Outside, the storms of traffic; but inside the poodle and Ihasa were already at their watch, and the young women showed up one by one, like a new and improved Ark.
David Chan, photographer for Playboy, recorded the creatures as they presented their credentials - that is, themselves - and the poodle and the [TEXT OMITTED FROM SOURCE] Ihasa decided it was safe to walk about, after all, even though the room was full of spiked heels and bikinis.
"Where do we go?" asked a woman not far short of a squeal.
"In here, I think," said a husky-voiced beauty, starting to remove her dress.
"You can change in there," said Sherral Snow, assistant to Chan who journeys from Dallas to assist the photographer (who comes from Chicago) in arranging photo sessions.
It seemed time wasted, since the beauty had her bikini on under her dress and could easily have slipped out of the tent right there, without going into a dressing room.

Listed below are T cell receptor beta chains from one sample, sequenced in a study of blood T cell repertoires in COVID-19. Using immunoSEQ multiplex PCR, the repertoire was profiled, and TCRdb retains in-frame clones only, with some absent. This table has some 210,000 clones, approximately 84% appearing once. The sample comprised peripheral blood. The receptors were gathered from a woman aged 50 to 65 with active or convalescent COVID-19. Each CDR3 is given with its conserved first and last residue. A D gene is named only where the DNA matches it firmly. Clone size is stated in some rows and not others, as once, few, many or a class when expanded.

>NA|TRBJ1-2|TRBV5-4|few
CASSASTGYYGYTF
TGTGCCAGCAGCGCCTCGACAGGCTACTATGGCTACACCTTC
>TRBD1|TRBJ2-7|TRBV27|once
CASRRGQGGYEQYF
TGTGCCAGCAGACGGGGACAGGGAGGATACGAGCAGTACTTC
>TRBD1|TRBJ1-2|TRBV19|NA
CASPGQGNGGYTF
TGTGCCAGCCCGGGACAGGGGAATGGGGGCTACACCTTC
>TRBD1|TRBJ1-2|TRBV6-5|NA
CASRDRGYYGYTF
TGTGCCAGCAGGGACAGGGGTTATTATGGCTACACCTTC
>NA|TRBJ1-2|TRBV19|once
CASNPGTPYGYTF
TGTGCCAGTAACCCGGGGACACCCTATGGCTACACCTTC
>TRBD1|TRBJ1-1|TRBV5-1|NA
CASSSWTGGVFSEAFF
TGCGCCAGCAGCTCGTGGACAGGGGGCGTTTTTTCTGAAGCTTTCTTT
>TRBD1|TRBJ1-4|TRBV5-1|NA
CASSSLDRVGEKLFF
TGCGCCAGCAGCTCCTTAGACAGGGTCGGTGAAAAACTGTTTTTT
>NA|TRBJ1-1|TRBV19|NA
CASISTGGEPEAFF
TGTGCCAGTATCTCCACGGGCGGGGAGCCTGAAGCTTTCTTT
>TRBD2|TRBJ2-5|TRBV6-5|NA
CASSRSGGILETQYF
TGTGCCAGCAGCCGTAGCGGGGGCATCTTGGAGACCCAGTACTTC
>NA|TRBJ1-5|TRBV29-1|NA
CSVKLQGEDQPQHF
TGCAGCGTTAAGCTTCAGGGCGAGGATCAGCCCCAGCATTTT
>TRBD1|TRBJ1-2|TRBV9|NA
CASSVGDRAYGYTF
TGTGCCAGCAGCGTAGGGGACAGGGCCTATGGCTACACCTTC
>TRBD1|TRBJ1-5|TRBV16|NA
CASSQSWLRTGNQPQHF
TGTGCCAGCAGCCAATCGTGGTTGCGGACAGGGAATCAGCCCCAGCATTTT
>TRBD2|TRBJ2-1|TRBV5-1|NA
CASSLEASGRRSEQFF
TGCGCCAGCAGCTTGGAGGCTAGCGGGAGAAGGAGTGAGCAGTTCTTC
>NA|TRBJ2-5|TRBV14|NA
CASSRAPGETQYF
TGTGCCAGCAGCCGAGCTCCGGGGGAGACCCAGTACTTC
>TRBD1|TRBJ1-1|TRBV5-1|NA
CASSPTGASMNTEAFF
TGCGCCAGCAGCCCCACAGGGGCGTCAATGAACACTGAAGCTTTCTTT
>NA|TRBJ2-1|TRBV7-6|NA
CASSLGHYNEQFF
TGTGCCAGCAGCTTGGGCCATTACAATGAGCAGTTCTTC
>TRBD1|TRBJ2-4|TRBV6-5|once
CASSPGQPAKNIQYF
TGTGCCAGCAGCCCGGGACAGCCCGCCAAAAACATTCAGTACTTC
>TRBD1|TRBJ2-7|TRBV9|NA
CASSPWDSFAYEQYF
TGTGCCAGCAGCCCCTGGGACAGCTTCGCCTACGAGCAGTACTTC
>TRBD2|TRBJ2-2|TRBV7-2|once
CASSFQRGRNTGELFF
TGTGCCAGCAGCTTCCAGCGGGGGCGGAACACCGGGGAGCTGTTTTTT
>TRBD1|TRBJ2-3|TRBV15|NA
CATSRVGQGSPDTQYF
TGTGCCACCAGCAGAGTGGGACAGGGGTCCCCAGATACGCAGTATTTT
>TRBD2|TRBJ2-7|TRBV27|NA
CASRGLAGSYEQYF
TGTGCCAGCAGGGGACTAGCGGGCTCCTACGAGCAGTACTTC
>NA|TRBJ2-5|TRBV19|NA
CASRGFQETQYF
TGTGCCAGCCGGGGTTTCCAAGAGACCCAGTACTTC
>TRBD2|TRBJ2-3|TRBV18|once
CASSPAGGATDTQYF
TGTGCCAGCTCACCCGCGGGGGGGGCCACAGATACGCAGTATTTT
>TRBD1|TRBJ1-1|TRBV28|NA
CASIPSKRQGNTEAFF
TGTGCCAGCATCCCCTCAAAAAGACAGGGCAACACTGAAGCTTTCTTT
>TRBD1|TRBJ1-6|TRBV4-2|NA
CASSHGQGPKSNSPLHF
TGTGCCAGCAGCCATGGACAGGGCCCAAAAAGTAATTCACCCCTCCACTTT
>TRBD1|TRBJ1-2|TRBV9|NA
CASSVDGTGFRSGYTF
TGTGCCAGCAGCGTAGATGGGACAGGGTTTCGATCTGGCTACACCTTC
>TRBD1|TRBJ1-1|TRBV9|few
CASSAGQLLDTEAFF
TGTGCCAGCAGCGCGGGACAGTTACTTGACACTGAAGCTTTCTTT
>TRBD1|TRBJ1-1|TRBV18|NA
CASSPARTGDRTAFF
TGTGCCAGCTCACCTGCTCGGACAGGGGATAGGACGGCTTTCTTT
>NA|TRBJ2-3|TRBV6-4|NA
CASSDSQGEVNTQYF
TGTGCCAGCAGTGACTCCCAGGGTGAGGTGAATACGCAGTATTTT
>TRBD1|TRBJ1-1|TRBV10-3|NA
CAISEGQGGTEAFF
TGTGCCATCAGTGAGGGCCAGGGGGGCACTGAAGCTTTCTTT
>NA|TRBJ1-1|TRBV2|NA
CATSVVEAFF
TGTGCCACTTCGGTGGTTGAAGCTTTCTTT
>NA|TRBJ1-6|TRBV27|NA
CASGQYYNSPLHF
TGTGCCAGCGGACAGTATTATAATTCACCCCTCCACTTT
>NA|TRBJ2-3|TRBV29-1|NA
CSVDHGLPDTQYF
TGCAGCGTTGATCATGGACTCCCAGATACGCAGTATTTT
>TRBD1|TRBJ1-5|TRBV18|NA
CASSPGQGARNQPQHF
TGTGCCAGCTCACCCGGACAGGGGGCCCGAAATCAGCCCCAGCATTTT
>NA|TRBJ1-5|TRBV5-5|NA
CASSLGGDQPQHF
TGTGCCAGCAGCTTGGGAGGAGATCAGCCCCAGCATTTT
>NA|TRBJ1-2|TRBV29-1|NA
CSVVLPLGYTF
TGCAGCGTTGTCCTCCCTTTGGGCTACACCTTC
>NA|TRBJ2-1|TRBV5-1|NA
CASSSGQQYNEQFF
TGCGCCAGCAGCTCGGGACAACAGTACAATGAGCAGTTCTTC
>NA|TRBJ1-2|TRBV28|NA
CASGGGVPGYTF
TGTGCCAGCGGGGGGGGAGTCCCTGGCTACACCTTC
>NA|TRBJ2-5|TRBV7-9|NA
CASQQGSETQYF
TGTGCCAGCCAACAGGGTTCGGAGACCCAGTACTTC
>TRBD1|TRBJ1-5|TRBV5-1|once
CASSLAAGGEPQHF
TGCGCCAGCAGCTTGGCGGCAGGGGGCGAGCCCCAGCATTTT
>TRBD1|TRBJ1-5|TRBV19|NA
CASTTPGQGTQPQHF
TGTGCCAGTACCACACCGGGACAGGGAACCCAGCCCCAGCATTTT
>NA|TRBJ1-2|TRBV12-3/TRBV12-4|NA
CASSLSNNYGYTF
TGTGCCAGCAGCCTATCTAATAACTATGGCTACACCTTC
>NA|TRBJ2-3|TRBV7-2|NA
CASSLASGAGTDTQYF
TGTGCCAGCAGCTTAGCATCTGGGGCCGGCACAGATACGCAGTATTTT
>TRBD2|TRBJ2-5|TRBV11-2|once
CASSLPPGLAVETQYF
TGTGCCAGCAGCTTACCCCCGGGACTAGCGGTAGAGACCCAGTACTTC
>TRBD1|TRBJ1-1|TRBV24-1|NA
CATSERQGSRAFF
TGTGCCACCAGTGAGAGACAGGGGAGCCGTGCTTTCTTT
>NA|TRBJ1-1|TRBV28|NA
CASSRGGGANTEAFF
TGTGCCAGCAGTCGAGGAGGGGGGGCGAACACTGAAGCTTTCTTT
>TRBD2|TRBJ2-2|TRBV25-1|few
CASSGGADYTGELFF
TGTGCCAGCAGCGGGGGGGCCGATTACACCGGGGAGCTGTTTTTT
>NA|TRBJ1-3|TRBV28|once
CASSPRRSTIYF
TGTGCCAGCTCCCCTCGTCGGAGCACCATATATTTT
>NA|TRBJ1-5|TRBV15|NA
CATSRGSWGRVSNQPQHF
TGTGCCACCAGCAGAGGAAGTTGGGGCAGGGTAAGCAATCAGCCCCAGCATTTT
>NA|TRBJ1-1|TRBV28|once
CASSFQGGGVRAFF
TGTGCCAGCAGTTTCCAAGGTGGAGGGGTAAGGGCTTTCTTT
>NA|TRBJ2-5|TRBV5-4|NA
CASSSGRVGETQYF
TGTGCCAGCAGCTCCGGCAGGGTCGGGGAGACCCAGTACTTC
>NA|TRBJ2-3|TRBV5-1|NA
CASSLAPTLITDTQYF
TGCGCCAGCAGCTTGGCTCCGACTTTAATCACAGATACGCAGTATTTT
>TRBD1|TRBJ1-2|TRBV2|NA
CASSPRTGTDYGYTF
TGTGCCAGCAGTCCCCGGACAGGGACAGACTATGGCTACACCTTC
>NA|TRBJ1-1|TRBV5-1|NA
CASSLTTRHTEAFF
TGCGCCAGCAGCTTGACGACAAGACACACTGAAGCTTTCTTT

"Young ladies," is what he calls them, and he is perfectly capable of resembling a vicar, even when he is bounding around the edge of the bed with his camera or posing a bikini person languidly against a post.
As half the women of the capital seem to know, Chan is here through Saturday, maybe Sunday even, shooting the women with his Polariod and collecting from them their own photographs of themselves, along with their application to be shown in the magazine.
Specifically the women wish to be Playmate for the 25th anniversary (December) issue, a jackpot that pays $25,000.
"These are going to be great days for you fellows," said Jacqueline Pompan, who competed a couple of years ago in Playboy's "Women of Washington" layout and who had come to assist Chan and Snow.
"Nneaagh," said a television camera person, with less articulate utterance even than usual, "all I seem to shoot these days is girls and automobiles."
Chan is newly arrived from Toronto where he shot 300 women. He is always being astounded at the beauty of women. Out West, after an earlier visit to the capital, he told everybody he was mightily impressed at the women here. And here he said he was quite floored by the beauty he found in Toronto.
It was early in the morning yesterday, but the room had perhaps seven gorgeous - if an opinion may be allowed - women, plus the dogs, which fortunately get on well together, and some reporters and their ilk.